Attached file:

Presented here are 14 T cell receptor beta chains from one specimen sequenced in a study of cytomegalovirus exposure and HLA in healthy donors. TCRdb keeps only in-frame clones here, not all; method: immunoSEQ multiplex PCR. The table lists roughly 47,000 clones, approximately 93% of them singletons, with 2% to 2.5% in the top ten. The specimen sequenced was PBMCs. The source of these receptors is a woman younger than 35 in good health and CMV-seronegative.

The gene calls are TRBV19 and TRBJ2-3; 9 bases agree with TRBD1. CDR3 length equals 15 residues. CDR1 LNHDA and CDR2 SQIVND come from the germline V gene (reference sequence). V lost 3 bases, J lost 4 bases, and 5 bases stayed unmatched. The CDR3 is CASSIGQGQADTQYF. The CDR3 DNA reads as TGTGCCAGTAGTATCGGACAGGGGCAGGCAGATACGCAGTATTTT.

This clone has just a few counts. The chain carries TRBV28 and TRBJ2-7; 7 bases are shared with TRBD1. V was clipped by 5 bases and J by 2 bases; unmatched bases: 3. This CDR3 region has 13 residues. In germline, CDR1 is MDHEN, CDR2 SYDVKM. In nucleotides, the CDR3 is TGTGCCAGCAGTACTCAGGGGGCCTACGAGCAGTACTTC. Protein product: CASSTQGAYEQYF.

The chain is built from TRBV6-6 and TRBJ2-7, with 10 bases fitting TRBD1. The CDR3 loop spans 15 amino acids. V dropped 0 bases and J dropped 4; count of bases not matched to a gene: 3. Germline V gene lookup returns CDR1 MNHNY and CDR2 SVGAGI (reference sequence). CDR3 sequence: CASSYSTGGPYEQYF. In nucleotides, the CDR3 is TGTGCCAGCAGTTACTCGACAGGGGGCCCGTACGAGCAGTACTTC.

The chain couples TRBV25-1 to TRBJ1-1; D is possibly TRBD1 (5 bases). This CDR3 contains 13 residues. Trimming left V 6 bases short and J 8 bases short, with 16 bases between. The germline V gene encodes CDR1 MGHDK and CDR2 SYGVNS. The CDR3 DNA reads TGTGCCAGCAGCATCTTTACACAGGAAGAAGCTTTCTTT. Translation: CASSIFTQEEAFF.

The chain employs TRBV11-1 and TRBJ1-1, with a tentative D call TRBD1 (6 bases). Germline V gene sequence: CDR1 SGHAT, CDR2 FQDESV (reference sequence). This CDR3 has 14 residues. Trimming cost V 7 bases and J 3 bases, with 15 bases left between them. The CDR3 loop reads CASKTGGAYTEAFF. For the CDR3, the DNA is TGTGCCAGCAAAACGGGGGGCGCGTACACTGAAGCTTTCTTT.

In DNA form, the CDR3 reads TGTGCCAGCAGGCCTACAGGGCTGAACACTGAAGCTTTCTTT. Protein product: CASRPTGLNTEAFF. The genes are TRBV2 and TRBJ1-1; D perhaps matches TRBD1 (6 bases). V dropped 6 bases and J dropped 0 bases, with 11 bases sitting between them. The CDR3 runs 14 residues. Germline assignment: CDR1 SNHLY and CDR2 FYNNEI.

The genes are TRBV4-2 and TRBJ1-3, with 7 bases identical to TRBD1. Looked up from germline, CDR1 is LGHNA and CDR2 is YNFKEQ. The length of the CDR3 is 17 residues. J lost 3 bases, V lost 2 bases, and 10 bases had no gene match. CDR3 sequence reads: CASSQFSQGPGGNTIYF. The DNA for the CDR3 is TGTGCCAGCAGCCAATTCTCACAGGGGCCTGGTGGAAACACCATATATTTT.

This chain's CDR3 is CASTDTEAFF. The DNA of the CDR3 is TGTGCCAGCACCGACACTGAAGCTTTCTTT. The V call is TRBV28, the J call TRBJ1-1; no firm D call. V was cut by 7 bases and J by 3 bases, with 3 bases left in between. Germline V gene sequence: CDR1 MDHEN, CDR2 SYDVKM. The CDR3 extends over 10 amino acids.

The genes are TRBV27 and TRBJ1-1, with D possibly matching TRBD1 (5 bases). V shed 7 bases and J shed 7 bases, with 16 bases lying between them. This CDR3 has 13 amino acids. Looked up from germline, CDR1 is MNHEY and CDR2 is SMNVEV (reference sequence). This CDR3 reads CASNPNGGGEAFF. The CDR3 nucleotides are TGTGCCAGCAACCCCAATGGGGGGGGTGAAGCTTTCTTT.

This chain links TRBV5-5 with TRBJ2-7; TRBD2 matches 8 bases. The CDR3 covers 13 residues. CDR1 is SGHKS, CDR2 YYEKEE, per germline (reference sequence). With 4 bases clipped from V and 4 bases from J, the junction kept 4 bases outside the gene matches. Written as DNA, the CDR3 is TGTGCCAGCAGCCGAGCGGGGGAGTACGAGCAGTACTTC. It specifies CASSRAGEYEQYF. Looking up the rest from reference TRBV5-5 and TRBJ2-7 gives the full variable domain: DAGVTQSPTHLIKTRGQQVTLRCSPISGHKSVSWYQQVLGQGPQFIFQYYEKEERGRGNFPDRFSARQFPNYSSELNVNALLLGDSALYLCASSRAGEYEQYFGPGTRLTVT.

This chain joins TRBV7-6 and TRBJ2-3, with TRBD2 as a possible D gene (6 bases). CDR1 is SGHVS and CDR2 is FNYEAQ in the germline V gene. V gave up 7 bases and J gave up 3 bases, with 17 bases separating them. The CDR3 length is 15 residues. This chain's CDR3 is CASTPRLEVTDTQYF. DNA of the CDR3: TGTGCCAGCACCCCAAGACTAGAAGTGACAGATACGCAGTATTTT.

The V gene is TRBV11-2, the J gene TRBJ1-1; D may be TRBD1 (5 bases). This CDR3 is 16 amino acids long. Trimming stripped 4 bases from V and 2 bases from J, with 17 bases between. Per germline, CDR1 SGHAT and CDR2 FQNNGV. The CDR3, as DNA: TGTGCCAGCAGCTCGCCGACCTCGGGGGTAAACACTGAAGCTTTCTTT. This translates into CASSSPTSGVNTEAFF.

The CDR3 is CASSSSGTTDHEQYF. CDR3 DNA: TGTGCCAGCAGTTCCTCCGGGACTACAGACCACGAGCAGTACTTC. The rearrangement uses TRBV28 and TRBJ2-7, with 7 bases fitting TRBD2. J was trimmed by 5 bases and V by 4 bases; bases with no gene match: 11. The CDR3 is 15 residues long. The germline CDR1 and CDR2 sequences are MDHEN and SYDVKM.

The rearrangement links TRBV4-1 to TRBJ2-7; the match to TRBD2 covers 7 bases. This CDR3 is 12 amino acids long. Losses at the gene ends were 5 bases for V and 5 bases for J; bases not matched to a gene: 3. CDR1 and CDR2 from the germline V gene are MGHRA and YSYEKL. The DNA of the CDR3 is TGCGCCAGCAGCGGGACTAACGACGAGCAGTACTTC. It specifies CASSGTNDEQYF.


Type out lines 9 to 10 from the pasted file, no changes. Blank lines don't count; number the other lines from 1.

This chain's CDR3 is CASTDTEAFF. The DNA of the CDR3 is TGTGCCAGCACCGACACTGAAGCTTTCTTT. The V call is TRBV28, the J call TRBJ1-1; no firm D call. V was cut by 7 bases and J by 3 bases, with 3 bases left in between. Germline V gene sequence: CDR1 MDHEN, CDR2 SYDVKM. The CDR3 extends over 10 amino acids.

The genes are TRBV27 and TRBJ1-1, with D possibly matching TRBD1 (5 bases). V shed 7 bases and J shed 7 bases, with 16 bases lying between them. This CDR3 has 13 amino acids. Looked up from germline, CDR1 is MNHEY and CDR2 is SMNVEV (reference sequence). This CDR3 reads CASNPNGGGEAFF. The CDR3 nucleotides are TGTGCCAGCAACCCCAATGGGGGGGGTGAAGCTTTCTTT.